This can include harassment, bullying, a toxic work culture, undermining behaviour at your place of work, poor care of staff health a mental well being
These categories will trigger alarms in all of us as we will all have a story to tell that will relate to at least one of these scenarios’ categories, however sometimes it is easier to bury our heads in the sand. If you work in the health and care sector it is regarded as a duty of care to safeguard vulnerable people and people in your care and strict reporting systems and training are in place.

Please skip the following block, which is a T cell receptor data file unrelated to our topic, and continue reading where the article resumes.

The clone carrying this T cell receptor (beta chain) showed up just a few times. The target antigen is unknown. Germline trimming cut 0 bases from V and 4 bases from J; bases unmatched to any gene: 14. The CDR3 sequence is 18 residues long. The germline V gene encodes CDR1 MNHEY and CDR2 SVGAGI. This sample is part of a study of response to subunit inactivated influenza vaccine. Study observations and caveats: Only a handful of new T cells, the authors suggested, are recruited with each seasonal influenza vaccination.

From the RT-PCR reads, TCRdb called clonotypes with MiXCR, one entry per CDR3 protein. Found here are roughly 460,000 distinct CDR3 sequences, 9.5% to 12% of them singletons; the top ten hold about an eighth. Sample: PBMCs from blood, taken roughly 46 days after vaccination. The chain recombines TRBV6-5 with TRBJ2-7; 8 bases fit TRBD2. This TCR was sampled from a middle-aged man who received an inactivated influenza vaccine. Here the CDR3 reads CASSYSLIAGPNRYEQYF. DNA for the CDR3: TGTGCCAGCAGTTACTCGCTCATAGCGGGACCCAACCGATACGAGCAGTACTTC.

But supposing we do not work in these areas? what do we do? During lockdown alcohol drinking has increased in the home, alongside domestic violence which is regularly reported on the news. It could be presumed that people may become frustrated when living closely with others in confined spaces and may lash out at those we are living with .Children are not attending school therefore teachers are not witnessing bruising or any signs of malnutrition Older people may be left on their own with nobody visiting them possibly leading to a fatality. If one has a concern or witnesses an incident of abuse it must be reported. One could add that one has a possible moral duty to report a concern. If anyone thinks a venerable adult or child is at risk of immediate significant harm one should use 999 to call the emergency services .